Prasanna Cooray, in The Island, December 2022, where the ttile reads
Speaking at a cremony to felicitate vetran filmmaker Dharmasiri Bandaranayake, at the Tharangani auditorium, National Film Corporation, Colombo 7, recently, Prof. Jayadeva Uyangoda said Dharmasiri had changed the language of Sinhala cinema.
At the event, titled “Rebel Creativity”, Bandaranayake received an honorary doctorate from the University of Ruhuna and the lifetime medal from the University of Manchester, UK for his outstanding contribution towards arts and peace in Sri Lanka.
Calling Dharmasiri as a post Bourgeois artist, Prof. Uyangoda noted a striking difference between his drama and cinema. “While his drama was high in post Bourgeois characteristics in cinema it was subtle”. Uyangoda said Dharmasiri’s “Hansa Vilak” was one fo the best Sri Lankan films.
Born in 1949 in Wadduwa, Dharmasiri Bandaranayake cut his teeth on stage drama in the early 70s and on the cinema in 1977. Apart from “Hansa vilak”, he created “Thunveni Yamaya”, “Bhava Duka” and “Bhava Karma”. His plays “Eka adipathi”, “Makarakshaya”, “Dhawala Beeshana” and “Trojan kanthawo” are famous for political satire and controversy.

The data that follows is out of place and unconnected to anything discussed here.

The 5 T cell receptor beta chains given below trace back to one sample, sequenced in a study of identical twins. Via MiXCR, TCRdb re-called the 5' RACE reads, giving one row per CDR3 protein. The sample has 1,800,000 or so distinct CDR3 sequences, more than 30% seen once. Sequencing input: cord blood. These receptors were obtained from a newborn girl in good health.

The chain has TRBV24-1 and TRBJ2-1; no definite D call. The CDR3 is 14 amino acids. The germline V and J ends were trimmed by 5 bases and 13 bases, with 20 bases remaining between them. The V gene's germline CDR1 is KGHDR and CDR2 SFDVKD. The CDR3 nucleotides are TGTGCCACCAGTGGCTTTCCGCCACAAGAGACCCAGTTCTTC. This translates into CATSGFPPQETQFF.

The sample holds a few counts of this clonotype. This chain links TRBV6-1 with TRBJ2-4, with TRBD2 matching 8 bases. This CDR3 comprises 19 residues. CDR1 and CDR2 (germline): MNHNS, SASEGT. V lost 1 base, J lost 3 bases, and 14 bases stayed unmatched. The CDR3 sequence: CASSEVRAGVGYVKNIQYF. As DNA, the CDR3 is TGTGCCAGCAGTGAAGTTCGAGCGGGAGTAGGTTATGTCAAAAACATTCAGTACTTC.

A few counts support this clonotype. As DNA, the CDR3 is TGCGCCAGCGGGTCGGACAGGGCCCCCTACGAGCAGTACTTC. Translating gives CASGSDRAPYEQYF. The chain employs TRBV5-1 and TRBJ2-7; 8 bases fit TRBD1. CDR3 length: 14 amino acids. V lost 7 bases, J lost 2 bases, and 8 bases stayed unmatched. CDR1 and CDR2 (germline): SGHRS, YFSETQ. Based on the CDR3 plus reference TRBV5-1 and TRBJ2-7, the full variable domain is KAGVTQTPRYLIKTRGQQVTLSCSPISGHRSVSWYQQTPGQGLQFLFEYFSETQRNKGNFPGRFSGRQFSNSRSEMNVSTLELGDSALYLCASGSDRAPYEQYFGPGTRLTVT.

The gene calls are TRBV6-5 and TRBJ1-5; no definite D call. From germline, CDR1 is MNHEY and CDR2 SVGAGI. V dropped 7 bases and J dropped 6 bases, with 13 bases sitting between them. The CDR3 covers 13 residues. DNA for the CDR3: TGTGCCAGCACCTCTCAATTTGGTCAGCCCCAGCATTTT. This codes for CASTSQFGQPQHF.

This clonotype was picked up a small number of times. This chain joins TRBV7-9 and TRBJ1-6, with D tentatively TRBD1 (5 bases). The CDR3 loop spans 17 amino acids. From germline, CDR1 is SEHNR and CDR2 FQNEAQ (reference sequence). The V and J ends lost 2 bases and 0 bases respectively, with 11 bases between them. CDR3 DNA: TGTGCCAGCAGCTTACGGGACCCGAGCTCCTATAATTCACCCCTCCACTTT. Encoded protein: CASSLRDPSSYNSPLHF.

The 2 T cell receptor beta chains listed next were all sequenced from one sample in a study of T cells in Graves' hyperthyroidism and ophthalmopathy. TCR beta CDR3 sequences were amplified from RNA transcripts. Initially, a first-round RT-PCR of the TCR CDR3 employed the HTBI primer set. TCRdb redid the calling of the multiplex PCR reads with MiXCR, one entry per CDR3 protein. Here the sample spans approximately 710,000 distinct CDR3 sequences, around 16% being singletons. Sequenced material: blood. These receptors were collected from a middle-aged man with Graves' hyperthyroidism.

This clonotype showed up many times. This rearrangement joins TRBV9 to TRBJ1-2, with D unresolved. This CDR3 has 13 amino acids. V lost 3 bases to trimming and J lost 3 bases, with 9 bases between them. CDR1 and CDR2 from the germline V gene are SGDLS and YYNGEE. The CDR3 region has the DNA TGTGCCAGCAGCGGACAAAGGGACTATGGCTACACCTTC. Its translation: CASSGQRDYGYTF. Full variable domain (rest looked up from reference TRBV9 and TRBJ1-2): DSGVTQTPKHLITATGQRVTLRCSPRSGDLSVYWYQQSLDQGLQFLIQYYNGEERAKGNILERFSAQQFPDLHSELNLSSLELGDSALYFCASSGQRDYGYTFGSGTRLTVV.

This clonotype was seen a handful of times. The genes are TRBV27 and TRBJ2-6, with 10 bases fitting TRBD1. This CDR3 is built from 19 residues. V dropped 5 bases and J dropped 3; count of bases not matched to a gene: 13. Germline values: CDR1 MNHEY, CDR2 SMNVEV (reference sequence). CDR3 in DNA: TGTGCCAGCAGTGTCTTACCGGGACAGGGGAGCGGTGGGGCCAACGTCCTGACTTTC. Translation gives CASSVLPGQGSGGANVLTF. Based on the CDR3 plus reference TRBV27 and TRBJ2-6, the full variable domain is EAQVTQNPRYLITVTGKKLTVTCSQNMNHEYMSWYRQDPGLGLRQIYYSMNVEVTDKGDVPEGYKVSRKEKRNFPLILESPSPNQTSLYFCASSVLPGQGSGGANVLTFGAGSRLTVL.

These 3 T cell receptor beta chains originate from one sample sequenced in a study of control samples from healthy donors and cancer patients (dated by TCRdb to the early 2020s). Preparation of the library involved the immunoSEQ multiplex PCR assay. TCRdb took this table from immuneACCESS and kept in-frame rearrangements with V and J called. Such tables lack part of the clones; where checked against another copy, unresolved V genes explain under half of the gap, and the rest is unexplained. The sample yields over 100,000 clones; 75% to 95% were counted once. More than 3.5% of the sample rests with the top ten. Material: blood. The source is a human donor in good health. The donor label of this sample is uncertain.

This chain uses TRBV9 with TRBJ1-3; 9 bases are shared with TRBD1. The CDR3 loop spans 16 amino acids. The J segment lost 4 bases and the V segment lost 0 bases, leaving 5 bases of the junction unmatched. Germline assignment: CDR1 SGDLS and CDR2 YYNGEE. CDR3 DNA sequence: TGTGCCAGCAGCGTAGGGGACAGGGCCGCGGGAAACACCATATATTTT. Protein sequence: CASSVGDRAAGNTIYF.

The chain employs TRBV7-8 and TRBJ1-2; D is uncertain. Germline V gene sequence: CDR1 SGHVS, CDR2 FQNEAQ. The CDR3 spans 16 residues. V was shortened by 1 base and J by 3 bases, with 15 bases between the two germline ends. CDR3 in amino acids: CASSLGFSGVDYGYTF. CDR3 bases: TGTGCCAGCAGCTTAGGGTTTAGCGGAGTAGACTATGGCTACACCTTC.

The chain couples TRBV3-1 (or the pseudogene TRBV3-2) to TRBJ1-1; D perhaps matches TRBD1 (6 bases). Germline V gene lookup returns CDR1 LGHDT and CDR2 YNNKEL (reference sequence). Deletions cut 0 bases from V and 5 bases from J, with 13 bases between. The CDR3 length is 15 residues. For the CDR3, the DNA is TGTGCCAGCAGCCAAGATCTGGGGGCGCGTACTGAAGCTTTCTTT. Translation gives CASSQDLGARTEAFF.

Prof. Mahesan Nirmalan, deputy Dean, Faculty of Biology, Medicine and Health, Manchester University, UK presented the lifetime medal to Dharmasiri on behalf of the Vice Chancellor of the university. Speaking of Dharmasiri’s contribution to art and peace in Sri Lanka, Prof. Nirmalan said, “Through art Dharmasiri brought the peace landscape of Sri Lanka to a different level”. Nirmalan said Dharmasiri had stood for what was right and championed ethnic harmony.
Prof. S. Mawnuguru, former Acting Vice Chancellor Eastern University spoke of Dharmasiri’s contribution towards taking the peace message through drama to the war-stricken north and east of the country. He identified Dharmasiri as a friend of Tamil people.